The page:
Total Rating: 
September 21, 2017
October 8, 2017
Boulevard Theater
Theater Type: 
Boulevard Theater
Theater Address: 
2717 East Hampshire
Running Time: 
90 min
Daniel MacIvor
Mark Bucher

One of the rare delights of Milwaukee’s fall theater season is the scope of its productions. One finds locally staged, extravagant musical productions with full orchestras and large casts, as well as chamber pieces such as Canadian playwright Daniel MacIvor’s new play, Small Things. Its US premiere is being produced by Milwaukee’s Boulevard Theater in its temporary home, a church located on the outskirts of the University of Wisconsin-Milwaukee campus.

Despite an impressive number of plays to his credit, MacIvor isn’t particularly known in America. In 1998, MacIvor won the award for overall excellence at the New York International Fringe Festival for his play Never Swim Alone .
In 2002, his play In on It earned him a GLAAD award and a Village Voice Obie Award. MacIvor is mainly known in his home country as an actor, although he is a screenwriter as well as a playwright. This is the second of MacIvor’s plays to be presented by Boulevard. In 2006, the company produced MacIvor’s best-known work, Marion Bridge .

A charming trio of actors in Small Things creates the full spectrum of the female experience: A young single mother with her two sons; her own mother, who was recently widowed; and an older widow of means who has just moved to the country for peace and quiet. The older lady (played by Christine Horgen) walks with a cane and needs a housekeeper. That’s how Patricia Branch meets Birdy (Donna L. Lobacz). Birdy has scraped by on odd jobs ever since her own husband died.

The three women show an almost instant dislike for each other. As the daughter, Dell (Nicole Gorski) is forever holding her tongue so as not to offend her mother, with whom she lives. Birdy is the cast’s motormouth, so we tend to know the most details about her. Maybe she talks so much to distract her from thinking about her buried husband. Birdy seems to have an opinion about everything, even in the raising of her grandchildren.

As the play opens, Mrs. Patricia Branch is interviewing Birdy for a housekeeper position. She ends up hiring Birdy despite her better judgment. Birdy has lived in this small town a long time, and perhaps Patricia (who insists on being called “Mrs. Branch”) is counting on Birdy’s knowledge when she needs a plumber or handyman.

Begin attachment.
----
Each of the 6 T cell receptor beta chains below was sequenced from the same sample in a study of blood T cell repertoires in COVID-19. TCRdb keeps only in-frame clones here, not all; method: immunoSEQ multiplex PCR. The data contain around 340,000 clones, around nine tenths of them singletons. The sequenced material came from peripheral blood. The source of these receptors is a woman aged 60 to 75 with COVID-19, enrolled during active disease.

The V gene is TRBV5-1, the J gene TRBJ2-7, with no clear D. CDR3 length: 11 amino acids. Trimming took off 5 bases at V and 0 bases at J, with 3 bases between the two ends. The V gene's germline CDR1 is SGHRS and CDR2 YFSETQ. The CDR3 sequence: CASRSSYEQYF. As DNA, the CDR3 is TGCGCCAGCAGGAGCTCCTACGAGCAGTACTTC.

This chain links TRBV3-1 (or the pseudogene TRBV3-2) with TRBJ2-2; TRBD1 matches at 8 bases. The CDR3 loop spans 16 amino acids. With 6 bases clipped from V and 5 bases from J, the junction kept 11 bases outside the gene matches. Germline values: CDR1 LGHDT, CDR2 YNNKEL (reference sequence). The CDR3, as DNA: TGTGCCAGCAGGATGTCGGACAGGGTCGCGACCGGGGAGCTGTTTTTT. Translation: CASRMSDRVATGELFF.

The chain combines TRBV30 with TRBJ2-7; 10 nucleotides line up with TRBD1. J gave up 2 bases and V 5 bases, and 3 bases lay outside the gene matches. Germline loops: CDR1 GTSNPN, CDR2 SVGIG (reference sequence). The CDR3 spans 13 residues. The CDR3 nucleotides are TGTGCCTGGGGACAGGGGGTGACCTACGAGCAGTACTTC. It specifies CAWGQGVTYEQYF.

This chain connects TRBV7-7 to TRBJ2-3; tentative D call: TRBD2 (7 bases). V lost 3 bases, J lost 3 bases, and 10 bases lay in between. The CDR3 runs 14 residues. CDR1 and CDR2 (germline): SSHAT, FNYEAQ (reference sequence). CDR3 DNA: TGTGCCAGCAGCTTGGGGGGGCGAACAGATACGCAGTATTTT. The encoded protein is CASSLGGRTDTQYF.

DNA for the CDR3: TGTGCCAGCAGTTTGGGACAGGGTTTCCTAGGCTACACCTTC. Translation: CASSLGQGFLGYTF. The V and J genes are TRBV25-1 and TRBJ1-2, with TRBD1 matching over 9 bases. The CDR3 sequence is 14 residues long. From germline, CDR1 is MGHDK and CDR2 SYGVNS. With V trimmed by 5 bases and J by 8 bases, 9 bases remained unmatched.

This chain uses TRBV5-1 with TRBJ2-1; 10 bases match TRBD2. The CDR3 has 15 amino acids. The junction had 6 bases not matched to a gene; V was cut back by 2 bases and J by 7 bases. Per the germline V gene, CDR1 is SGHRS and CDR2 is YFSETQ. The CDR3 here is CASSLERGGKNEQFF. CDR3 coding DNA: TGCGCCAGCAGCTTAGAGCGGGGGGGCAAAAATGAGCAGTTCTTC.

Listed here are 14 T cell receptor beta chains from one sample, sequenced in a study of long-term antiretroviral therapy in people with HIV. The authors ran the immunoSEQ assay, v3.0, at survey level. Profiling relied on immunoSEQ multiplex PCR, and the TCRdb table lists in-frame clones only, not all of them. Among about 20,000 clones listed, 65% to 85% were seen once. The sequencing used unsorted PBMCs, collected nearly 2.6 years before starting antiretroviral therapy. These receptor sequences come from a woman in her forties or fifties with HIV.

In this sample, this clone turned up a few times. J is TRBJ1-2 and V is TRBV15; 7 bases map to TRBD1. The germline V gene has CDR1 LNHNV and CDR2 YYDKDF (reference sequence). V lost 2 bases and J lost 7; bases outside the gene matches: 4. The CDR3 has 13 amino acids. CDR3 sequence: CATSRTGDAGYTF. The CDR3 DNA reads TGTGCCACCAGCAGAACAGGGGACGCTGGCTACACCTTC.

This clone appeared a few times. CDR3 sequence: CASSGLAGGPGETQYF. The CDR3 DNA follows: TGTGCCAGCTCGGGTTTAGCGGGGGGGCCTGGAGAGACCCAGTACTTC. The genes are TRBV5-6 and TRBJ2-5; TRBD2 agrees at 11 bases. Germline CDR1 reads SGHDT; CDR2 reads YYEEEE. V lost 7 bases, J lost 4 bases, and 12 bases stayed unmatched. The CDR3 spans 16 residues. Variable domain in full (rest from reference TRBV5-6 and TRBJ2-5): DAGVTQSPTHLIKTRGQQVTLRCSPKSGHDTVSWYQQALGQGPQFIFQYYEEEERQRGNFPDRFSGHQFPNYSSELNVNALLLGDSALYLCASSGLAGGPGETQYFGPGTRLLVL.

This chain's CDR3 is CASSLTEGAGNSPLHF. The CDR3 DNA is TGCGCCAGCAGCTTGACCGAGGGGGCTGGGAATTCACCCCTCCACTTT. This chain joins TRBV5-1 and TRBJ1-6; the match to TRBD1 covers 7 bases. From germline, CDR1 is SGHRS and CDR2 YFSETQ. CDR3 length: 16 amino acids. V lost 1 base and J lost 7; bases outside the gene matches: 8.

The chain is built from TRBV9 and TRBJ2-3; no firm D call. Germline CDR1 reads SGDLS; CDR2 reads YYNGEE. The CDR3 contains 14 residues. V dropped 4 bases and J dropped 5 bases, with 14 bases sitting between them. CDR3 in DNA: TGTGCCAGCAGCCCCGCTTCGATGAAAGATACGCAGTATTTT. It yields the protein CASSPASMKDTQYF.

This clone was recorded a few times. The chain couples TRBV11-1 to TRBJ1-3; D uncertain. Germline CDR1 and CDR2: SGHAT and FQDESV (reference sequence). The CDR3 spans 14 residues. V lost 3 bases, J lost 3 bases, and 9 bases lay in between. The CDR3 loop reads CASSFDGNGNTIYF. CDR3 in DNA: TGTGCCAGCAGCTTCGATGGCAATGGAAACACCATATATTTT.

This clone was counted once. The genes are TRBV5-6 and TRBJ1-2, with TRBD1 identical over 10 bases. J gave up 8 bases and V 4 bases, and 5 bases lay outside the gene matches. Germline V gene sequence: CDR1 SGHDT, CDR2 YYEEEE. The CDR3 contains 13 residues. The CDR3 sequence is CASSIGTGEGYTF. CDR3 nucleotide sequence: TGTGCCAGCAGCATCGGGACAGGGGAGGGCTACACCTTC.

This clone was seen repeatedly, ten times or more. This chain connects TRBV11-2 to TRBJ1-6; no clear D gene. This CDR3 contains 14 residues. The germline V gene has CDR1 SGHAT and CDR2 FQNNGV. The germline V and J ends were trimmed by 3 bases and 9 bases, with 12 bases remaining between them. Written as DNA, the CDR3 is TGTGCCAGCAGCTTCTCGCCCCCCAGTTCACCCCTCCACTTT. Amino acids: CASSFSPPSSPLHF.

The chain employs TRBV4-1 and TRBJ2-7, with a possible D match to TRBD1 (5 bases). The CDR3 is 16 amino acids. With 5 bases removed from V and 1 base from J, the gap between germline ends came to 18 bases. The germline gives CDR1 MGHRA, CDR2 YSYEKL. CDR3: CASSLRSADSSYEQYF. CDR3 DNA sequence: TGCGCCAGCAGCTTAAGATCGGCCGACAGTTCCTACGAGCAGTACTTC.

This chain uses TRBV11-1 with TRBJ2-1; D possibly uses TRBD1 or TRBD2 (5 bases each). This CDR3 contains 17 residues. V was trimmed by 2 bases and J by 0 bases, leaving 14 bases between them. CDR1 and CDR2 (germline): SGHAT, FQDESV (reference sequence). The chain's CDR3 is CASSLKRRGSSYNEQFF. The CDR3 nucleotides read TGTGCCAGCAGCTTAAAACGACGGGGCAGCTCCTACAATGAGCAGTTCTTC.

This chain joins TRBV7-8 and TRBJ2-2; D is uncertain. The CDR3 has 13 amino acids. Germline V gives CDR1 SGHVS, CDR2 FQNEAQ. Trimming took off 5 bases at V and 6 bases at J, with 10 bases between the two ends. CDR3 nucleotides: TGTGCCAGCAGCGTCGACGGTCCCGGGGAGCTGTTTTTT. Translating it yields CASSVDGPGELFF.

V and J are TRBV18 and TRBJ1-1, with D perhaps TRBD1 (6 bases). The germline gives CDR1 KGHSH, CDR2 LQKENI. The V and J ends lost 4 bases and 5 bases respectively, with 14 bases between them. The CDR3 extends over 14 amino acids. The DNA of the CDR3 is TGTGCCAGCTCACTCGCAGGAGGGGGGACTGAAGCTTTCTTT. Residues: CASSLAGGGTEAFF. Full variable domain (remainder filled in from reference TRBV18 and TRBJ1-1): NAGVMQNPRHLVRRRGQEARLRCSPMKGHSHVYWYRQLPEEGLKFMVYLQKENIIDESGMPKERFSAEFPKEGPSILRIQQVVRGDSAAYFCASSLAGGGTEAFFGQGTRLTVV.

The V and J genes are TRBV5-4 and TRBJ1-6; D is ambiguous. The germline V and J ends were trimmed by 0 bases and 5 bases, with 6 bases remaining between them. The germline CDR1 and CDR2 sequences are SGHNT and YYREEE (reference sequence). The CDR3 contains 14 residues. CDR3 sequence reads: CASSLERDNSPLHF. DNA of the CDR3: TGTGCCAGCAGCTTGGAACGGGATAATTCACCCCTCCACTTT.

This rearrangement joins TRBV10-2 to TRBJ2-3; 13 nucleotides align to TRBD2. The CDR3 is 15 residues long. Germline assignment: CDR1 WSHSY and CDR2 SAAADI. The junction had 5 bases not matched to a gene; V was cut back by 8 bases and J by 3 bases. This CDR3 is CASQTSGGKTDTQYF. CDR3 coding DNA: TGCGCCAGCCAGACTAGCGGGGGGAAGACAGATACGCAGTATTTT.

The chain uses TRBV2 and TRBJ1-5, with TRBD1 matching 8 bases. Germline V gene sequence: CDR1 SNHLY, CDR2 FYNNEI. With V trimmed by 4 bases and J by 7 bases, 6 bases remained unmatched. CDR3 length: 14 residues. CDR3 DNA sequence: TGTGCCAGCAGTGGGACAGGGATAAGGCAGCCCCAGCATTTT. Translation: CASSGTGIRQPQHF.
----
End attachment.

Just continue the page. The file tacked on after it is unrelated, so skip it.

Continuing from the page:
Mrs. Branch, who is childless, is a retired school teacher. She empathizes with Dell, the daughter, on the problems she is having with school administrators. Dell’s youngest son has started insisting on being called “Alice.” While Birdy announces that “it’s just a phase,” she also blames Dell for “naming him Wolfgang.” Mrs. Branch seems more receptive to the idea of gender-switching, and she becomes quite fond of Dell.

Of all three women, it is noteworthy that Dell seems to be the most compassionate and flexible. After all, she has lost a man, too. And her young sons do not have a stable male figure in their lives.

MacIvor has an excellent ear for dialogue, and the actors’ speech patterns instantly transmit their position in life. Mrs. Branch is reserved and formal, Birdy has a blue-collar accent, and Dell has more of a lilt in her voice. Dell is studying online and hopes to become a health practitioner who dispenses medical marijuana.

The play is funny as well as heartwarming. When Birdy protests over Dell’s marijuana use, Dell shoots back, “Taking pot is medicinal when living with you!”

The lovely common room inside Plymouth Church has plenty of space for about 30 chairs, but there is no stage. In his opening remarks, artistic director Mark Bucher encourages audiences to “use their imaginations” to see two sets when only one is apparent. “Well, the two homes had the same decorators. Isn’t that fortunate,” Bucher says with a laugh. The simulated light cues (overhead lights going on and off) and lack of a stage make the audience feel like they are eavesdropping on a conversation.

Impressively, not only do the actors move props around to indicate their location, they also manage to change costumes in this 90-minute, one-act play.

In the end, the women discover they are stronger than they think. Despite their major socio-economic differences, the two older women value their companionship. Patricia Branch also finds a sense of usefulness near the end of her life by helping Dell navigate through the roadblocks she faces in the educational system. All three women are better for meeting each other, and theatergoers should contact the Boulevard Theater before they are all snapped up. Trust me; you’d like to meet these women, too.

adult themes
Donna L. Lobacz (Birdy); Christine Horgen (Patricia Branch); Nicole Gorski (Dell).
Stage manager: Jessica Principali
Anne Siegel
Date Reviewed: 
September 2017